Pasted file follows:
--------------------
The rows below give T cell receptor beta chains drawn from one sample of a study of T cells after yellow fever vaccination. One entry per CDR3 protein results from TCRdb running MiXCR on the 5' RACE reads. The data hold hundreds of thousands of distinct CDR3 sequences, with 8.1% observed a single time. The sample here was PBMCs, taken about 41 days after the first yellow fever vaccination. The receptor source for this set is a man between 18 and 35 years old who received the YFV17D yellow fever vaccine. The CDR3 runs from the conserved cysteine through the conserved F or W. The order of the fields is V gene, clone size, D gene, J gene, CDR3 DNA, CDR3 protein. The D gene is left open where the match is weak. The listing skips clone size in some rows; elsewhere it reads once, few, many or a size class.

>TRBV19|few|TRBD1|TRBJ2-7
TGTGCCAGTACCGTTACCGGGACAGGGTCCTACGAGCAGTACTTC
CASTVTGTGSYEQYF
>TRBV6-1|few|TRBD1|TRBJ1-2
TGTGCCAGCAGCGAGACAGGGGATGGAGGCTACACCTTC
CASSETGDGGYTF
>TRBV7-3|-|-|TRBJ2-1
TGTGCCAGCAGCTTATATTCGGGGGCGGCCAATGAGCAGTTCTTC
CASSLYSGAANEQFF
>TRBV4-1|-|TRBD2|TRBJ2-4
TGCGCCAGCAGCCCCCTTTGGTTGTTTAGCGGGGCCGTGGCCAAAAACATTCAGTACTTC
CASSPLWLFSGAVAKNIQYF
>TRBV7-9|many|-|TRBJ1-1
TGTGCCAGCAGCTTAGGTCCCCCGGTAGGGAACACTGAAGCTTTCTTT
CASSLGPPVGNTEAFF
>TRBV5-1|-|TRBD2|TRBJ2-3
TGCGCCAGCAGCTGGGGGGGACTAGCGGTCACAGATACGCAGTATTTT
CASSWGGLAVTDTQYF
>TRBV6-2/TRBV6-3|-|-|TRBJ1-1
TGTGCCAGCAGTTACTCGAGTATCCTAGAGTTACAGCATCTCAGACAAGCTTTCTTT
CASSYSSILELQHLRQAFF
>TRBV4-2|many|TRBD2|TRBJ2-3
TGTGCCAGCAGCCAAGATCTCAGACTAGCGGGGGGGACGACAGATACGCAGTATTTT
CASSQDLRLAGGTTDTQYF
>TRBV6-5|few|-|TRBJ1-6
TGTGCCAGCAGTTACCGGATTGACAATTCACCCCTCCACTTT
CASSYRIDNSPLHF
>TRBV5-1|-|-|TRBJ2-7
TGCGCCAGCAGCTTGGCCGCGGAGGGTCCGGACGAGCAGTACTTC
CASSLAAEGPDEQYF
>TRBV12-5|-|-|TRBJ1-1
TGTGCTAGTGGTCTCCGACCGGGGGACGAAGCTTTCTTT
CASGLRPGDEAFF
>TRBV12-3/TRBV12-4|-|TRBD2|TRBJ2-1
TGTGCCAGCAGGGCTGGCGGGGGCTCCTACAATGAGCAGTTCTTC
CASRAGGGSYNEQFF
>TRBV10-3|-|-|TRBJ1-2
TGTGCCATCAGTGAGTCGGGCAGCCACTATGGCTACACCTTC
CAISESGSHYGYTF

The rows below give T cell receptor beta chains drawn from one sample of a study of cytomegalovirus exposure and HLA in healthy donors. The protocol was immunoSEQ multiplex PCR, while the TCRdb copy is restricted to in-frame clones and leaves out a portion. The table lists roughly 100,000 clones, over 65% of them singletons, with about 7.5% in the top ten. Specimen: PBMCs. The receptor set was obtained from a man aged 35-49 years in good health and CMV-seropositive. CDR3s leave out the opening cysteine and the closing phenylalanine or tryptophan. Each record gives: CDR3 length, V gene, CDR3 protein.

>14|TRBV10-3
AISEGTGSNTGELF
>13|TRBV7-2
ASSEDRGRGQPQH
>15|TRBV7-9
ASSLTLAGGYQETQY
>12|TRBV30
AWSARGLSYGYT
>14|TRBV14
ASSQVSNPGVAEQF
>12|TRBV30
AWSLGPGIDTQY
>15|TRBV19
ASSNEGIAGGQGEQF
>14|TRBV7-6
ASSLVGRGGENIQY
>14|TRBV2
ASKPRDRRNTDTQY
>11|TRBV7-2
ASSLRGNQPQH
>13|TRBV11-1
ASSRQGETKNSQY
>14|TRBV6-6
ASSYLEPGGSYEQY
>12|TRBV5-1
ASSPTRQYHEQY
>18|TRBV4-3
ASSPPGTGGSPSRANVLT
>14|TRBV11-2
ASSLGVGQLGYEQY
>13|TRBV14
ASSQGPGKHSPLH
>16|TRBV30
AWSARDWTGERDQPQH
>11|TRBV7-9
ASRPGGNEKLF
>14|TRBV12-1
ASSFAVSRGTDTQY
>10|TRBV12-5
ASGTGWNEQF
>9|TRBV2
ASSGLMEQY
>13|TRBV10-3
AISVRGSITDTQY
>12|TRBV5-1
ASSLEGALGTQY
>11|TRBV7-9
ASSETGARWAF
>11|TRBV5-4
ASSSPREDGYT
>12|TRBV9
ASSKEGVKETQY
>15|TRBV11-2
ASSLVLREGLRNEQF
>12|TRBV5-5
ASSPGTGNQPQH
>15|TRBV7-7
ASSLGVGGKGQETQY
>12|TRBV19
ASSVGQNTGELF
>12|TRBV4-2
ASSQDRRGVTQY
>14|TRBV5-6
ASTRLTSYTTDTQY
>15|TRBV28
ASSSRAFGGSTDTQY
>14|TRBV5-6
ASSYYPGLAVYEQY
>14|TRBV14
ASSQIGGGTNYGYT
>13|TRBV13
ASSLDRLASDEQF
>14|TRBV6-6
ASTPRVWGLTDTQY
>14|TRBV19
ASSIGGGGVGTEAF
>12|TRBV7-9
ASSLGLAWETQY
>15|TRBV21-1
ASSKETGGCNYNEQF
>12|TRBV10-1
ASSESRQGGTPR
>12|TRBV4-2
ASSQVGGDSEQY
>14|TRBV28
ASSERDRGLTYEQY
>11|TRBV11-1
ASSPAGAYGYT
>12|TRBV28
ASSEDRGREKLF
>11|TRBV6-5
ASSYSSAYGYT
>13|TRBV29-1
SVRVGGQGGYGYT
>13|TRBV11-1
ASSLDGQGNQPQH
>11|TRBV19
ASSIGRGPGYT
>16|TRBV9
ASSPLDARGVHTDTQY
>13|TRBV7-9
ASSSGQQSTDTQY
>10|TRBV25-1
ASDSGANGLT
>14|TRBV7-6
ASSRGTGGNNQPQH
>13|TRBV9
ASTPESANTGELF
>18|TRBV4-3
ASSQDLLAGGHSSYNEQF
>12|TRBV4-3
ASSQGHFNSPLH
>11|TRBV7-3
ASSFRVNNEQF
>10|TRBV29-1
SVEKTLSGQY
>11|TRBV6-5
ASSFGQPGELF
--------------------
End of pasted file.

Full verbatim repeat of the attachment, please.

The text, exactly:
The rows below give T cell receptor beta chains drawn from one sample of a study of T cells after yellow fever vaccination. One entry per CDR3 protein results from TCRdb running MiXCR on the 5' RACE reads. The data hold hundreds of thousands of distinct CDR3 sequences, with 8.1% observed a single time. The sample here was PBMCs, taken about 41 days after the first yellow fever vaccination. The receptor source for this set is a man between 18 and 35 years old who received the YFV17D yellow fever vaccine. The CDR3 runs from the conserved cysteine through the conserved F or W. The order of the fields is V gene, clone size, D gene, J gene, CDR3 DNA, CDR3 protein. The D gene is left open where the match is weak. The listing skips clone size in some rows; elsewhere it reads once, few, many or a size class.

>TRBV19|few|TRBD1|TRBJ2-7
TGTGCCAGTACCGTTACCGGGACAGGGTCCTACGAGCAGTACTTC
CASTVTGTGSYEQYF
>TRBV6-1|few|TRBD1|TRBJ1-2
TGTGCCAGCAGCGAGACAGGGGATGGAGGCTACACCTTC
CASSETGDGGYTF
>TRBV7-3|-|-|TRBJ2-1
TGTGCCAGCAGCTTATATTCGGGGGCGGCCAATGAGCAGTTCTTC
CASSLYSGAANEQFF
>TRBV4-1|-|TRBD2|TRBJ2-4
TGCGCCAGCAGCCCCCTTTGGTTGTTTAGCGGGGCCGTGGCCAAAAACATTCAGTACTTC
CASSPLWLFSGAVAKNIQYF
>TRBV7-9|many|-|TRBJ1-1
TGTGCCAGCAGCTTAGGTCCCCCGGTAGGGAACACTGAAGCTTTCTTT
CASSLGPPVGNTEAFF
>TRBV5-1|-|TRBD2|TRBJ2-3
TGCGCCAGCAGCTGGGGGGGACTAGCGGTCACAGATACGCAGTATTTT
CASSWGGLAVTDTQYF
>TRBV6-2/TRBV6-3|-|-|TRBJ1-1
TGTGCCAGCAGTTACTCGAGTATCCTAGAGTTACAGCATCTCAGACAAGCTTTCTTT
CASSYSSILELQHLRQAFF
>TRBV4-2|many|TRBD2|TRBJ2-3
TGTGCCAGCAGCCAAGATCTCAGACTAGCGGGGGGGACGACAGATACGCAGTATTTT
CASSQDLRLAGGTTDTQYF
>TRBV6-5|few|-|TRBJ1-6
TGTGCCAGCAGTTACCGGATTGACAATTCACCCCTCCACTTT
CASSYRIDNSPLHF
>TRBV5-1|-|-|TRBJ2-7
TGCGCCAGCAGCTTGGCCGCGGAGGGTCCGGACGAGCAGTACTTC
CASSLAAEGPDEQYF
>TRBV12-5|-|-|TRBJ1-1
TGTGCTAGTGGTCTCCGACCGGGGGACGAAGCTTTCTTT
CASGLRPGDEAFF
>TRBV12-3/TRBV12-4|-|TRBD2|TRBJ2-1
TGTGCCAGCAGGGCTGGCGGGGGCTCCTACAATGAGCAGTTCTTC
CASRAGGGSYNEQFF
>TRBV10-3|-|-|TRBJ1-2
TGTGCCATCAGTGAGTCGGGCAGCCACTATGGCTACACCTTC
CAISESGSHYGYTF

The rows below give T cell receptor beta chains drawn from one sample of a study of cytomegalovirus exposure and HLA in healthy donors. The protocol was immunoSEQ multiplex PCR, while the TCRdb copy is restricted to in-frame clones and leaves out a portion. The table lists roughly 100,000 clones, over 65% of them singletons, with about 7.5% in the top ten. Specimen: PBMCs. The receptor set was obtained from a man aged 35-49 years in good health and CMV-seropositive. CDR3s leave out the opening cysteine and the closing phenylalanine or tryptophan. Each record gives: CDR3 length, V gene, CDR3 protein.

>14|TRBV10-3
AISEGTGSNTGELF
>13|TRBV7-2
ASSEDRGRGQPQH
>15|TRBV7-9
ASSLTLAGGYQETQY
>12|TRBV30
AWSARGLSYGYT
>14|TRBV14
ASSQVSNPGVAEQF
>12|TRBV30
AWSLGPGIDTQY
>15|TRBV19
ASSNEGIAGGQGEQF
>14|TRBV7-6
ASSLVGRGGENIQY
>14|TRBV2
ASKPRDRRNTDTQY
>11|TRBV7-2
ASSLRGNQPQH
>13|TRBV11-1
ASSRQGETKNSQY
>14|TRBV6-6
ASSYLEPGGSYEQY
>12|TRBV5-1
ASSPTRQYHEQY
>18|TRBV4-3
ASSPPGTGGSPSRANVLT
>14|TRBV11-2
ASSLGVGQLGYEQY
>13|TRBV14
ASSQGPGKHSPLH
>16|TRBV30
AWSARDWTGERDQPQH
>11|TRBV7-9
ASRPGGNEKLF
>14|TRBV12-1
ASSFAVSRGTDTQY
>10|TRBV12-5
ASGTGWNEQF
>9|TRBV2
ASSGLMEQY
>13|TRBV10-3
AISVRGSITDTQY
>12|TRBV5-1
ASSLEGALGTQY
>11|TRBV7-9
ASSETGARWAF
>11|TRBV5-4
ASSSPREDGYT
>12|TRBV9
ASSKEGVKETQY
>15|TRBV11-2
ASSLVLREGLRNEQF
>12|TRBV5-5
ASSPGTGNQPQH
>15|TRBV7-7
ASSLGVGGKGQETQY
>12|TRBV19
ASSVGQNTGELF
>12|TRBV4-2
ASSQDRRGVTQY
>14|TRBV5-6
ASTRLTSYTTDTQY
>15|TRBV28
ASSSRAFGGSTDTQY
>14|TRBV5-6
ASSYYPGLAVYEQY
>14|TRBV14
ASSQIGGGTNYGYT
>13|TRBV13
ASSLDRLASDEQF
>14|TRBV6-6
ASTPRVWGLTDTQY
>14|TRBV19
ASSIGGGGVGTEAF
>12|TRBV7-9
ASSLGLAWETQY
>15|TRBV21-1
ASSKETGGCNYNEQF
>12|TRBV10-1
ASSESRQGGTPR
>12|TRBV4-2
ASSQVGGDSEQY
>14|TRBV28
ASSERDRGLTYEQY
>11|TRBV11-1
ASSPAGAYGYT
>12|TRBV28
ASSEDRGREKLF
>11|TRBV6-5
ASSYSSAYGYT
>13|TRBV29-1
SVRVGGQGGYGYT
>13|TRBV11-1
ASSLDGQGNQPQH
>11|TRBV19
ASSIGRGPGYT
>16|TRBV9
ASSPLDARGVHTDTQY
>13|TRBV7-9
ASSSGQQSTDTQY
>10|TRBV25-1
ASDSGANGLT
>14|TRBV7-6
ASSRGTGGNNQPQH
>13|TRBV9
ASTPESANTGELF
>18|TRBV4-3
ASSQDLLAGGHSSYNEQF
>12|TRBV4-3
ASSQGHFNSPLH
>11|TRBV7-3
ASSFRVNNEQF
>10|TRBV29-1
SVEKTLSGQY
>11|TRBV6-5
ASSFGQPGELF